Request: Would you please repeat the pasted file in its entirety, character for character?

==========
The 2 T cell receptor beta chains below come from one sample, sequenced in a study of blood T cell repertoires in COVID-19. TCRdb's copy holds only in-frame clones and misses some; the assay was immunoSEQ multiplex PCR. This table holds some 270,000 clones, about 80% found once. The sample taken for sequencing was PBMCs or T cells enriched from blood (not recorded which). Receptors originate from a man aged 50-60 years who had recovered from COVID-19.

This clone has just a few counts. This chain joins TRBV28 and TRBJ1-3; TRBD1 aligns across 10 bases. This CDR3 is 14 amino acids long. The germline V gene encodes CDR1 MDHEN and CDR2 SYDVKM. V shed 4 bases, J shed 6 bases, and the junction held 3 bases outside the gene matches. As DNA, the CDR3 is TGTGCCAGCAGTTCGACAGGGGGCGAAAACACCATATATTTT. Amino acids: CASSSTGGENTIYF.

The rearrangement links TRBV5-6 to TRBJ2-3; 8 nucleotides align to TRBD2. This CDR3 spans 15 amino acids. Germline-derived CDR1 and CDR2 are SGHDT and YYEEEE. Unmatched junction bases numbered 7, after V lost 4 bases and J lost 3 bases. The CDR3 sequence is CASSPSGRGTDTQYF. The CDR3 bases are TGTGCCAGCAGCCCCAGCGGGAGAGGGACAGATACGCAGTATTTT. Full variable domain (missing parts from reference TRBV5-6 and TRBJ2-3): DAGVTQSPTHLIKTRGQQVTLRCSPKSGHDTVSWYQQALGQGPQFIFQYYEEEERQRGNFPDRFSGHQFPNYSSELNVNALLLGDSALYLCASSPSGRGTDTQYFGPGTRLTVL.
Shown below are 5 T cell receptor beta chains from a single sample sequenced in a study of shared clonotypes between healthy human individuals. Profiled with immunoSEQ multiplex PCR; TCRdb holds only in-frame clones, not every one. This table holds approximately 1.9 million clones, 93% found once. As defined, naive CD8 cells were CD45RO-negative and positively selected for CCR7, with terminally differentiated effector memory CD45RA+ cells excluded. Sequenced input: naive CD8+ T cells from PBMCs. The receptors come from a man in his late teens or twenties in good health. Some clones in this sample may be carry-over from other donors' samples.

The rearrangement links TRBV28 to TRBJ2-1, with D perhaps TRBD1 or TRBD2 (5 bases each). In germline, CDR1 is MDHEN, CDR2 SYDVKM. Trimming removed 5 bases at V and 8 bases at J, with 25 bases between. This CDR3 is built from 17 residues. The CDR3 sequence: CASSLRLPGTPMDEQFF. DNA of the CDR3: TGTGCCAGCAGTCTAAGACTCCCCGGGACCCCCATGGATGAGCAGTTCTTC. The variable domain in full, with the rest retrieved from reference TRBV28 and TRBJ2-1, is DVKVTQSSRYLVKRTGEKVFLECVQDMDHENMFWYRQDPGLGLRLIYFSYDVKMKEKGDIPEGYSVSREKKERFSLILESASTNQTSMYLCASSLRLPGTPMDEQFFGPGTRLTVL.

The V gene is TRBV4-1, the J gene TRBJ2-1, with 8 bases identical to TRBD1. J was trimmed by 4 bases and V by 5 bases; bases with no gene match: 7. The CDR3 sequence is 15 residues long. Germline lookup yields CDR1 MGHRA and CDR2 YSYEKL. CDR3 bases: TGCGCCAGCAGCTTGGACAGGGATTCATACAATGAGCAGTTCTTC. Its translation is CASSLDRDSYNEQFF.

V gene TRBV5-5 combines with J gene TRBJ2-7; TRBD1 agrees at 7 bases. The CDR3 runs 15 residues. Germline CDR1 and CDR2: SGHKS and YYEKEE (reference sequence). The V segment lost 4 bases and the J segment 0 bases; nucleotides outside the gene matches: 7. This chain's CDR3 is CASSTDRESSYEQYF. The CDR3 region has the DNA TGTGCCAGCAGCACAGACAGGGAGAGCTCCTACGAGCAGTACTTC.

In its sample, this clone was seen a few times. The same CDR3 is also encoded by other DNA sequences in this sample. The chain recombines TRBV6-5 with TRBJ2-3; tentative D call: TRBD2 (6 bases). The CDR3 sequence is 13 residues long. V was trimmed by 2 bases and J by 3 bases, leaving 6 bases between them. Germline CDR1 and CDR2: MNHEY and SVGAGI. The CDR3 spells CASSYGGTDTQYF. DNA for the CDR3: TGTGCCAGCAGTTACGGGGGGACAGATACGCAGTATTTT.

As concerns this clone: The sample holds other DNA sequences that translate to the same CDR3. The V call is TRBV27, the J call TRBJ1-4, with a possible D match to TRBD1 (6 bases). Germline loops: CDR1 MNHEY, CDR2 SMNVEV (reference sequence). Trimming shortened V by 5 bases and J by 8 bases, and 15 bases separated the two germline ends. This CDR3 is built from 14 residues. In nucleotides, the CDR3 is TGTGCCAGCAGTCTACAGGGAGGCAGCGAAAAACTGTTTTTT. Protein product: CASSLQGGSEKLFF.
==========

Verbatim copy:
The 2 T cell receptor beta chains below come from one sample, sequenced in a study of blood T cell repertoires in COVID-19. TCRdb's copy holds only in-frame clones and misses some; the assay was immunoSEQ multiplex PCR. This table holds some 270,000 clones, about 80% found once. The sample taken for sequencing was PBMCs or T cells enriched from blood (not recorded which). Receptors originate from a man aged 50-60 years who had recovered from COVID-19.

This clone has just a few counts. This chain joins TRBV28 and TRBJ1-3; TRBD1 aligns across 10 bases. This CDR3 is 14 amino acids long. The germline V gene encodes CDR1 MDHEN and CDR2 SYDVKM. V shed 4 bases, J shed 6 bases, and the junction held 3 bases outside the gene matches. As DNA, the CDR3 is TGTGCCAGCAGTTCGACAGGGGGCGAAAACACCATATATTTT. Amino acids: CASSSTGGENTIYF.

The rearrangement links TRBV5-6 to TRBJ2-3; 8 nucleotides align to TRBD2. This CDR3 spans 15 amino acids. Germline-derived CDR1 and CDR2 are SGHDT and YYEEEE. Unmatched junction bases numbered 7, after V lost 4 bases and J lost 3 bases. The CDR3 sequence is CASSPSGRGTDTQYF. The CDR3 bases are TGTGCCAGCAGCCCCAGCGGGAGAGGGACAGATACGCAGTATTTT. Full variable domain (missing parts from reference TRBV5-6 and TRBJ2-3): DAGVTQSPTHLIKTRGQQVTLRCSPKSGHDTVSWYQQALGQGPQFIFQYYEEEERQRGNFPDRFSGHQFPNYSSELNVNALLLGDSALYLCASSPSGRGTDTQYFGPGTRLTVL.
Shown below are 5 T cell receptor beta chains from a single sample sequenced in a study of shared clonotypes between healthy human individuals. Profiled with immunoSEQ multiplex PCR; TCRdb holds only in-frame clones, not every one. This table holds approximately 1.9 million clones, 93% found once. As defined, naive CD8 cells were CD45RO-negative and positively selected for CCR7, with terminally differentiated effector memory CD45RA+ cells excluded. Sequenced input: naive CD8+ T cells from PBMCs. The receptors come from a man in his late teens or twenties in good health. Some clones in this sample may be carry-over from other donors' samples.

The rearrangement links TRBV28 to TRBJ2-1, with D perhaps TRBD1 or TRBD2 (5 bases each). In germline, CDR1 is MDHEN, CDR2 SYDVKM. Trimming removed 5 bases at V and 8 bases at J, with 25 bases between. This CDR3 is built from 17 residues. The CDR3 sequence: CASSLRLPGTPMDEQFF. DNA of the CDR3: TGTGCCAGCAGTCTAAGACTCCCCGGGACCCCCATGGATGAGCAGTTCTTC. The variable domain in full, with the rest retrieved from reference TRBV28 and TRBJ2-1, is DVKVTQSSRYLVKRTGEKVFLECVQDMDHENMFWYRQDPGLGLRLIYFSYDVKMKEKGDIPEGYSVSREKKERFSLILESASTNQTSMYLCASSLRLPGTPMDEQFFGPGTRLTVL.

The V gene is TRBV4-1, the J gene TRBJ2-1, with 8 bases identical to TRBD1. J was trimmed by 4 bases and V by 5 bases; bases with no gene match: 7. The CDR3 sequence is 15 residues long. Germline lookup yields CDR1 MGHRA and CDR2 YSYEKL. CDR3 bases: TGCGCCAGCAGCTTGGACAGGGATTCATACAATGAGCAGTTCTTC. Its translation is CASSLDRDSYNEQFF.

V gene TRBV5-5 combines with J gene TRBJ2-7; TRBD1 agrees at 7 bases. The CDR3 runs 15 residues. Germline CDR1 and CDR2: SGHKS and YYEKEE (reference sequence). The V segment lost 4 bases and the J segment 0 bases; nucleotides outside the gene matches: 7. This chain's CDR3 is CASSTDRESSYEQYF. The CDR3 region has the DNA TGTGCCAGCAGCACAGACAGGGAGAGCTCCTACGAGCAGTACTTC.

In its sample, this clone was seen a few times. The same CDR3 is also encoded by other DNA sequences in this sample. The chain recombines TRBV6-5 with TRBJ2-3; tentative D call: TRBD2 (6 bases). The CDR3 sequence is 13 residues long. V was trimmed by 2 bases and J by 3 bases, leaving 6 bases between them. Germline CDR1 and CDR2: MNHEY and SVGAGI. The CDR3 spells CASSYGGTDTQYF. DNA for the CDR3: TGTGCCAGCAGTTACGGGGGGACAGATACGCAGTATTTT.

As concerns this clone: The sample holds other DNA sequences that translate to the same CDR3. The V call is TRBV27, the J call TRBJ1-4, with a possible D match to TRBD1 (6 bases). Germline loops: CDR1 MNHEY, CDR2 SMNVEV (reference sequence). Trimming shortened V by 5 bases and J by 8 bases, and 15 bases separated the two germline ends. This CDR3 is built from 14 residues. In nucleotides, the CDR3 is TGTGCCAGCAGTCTACAGGGAGGCAGCGAAAAACTGTTTTTT. Protein product: CASSLQGGSEKLFF.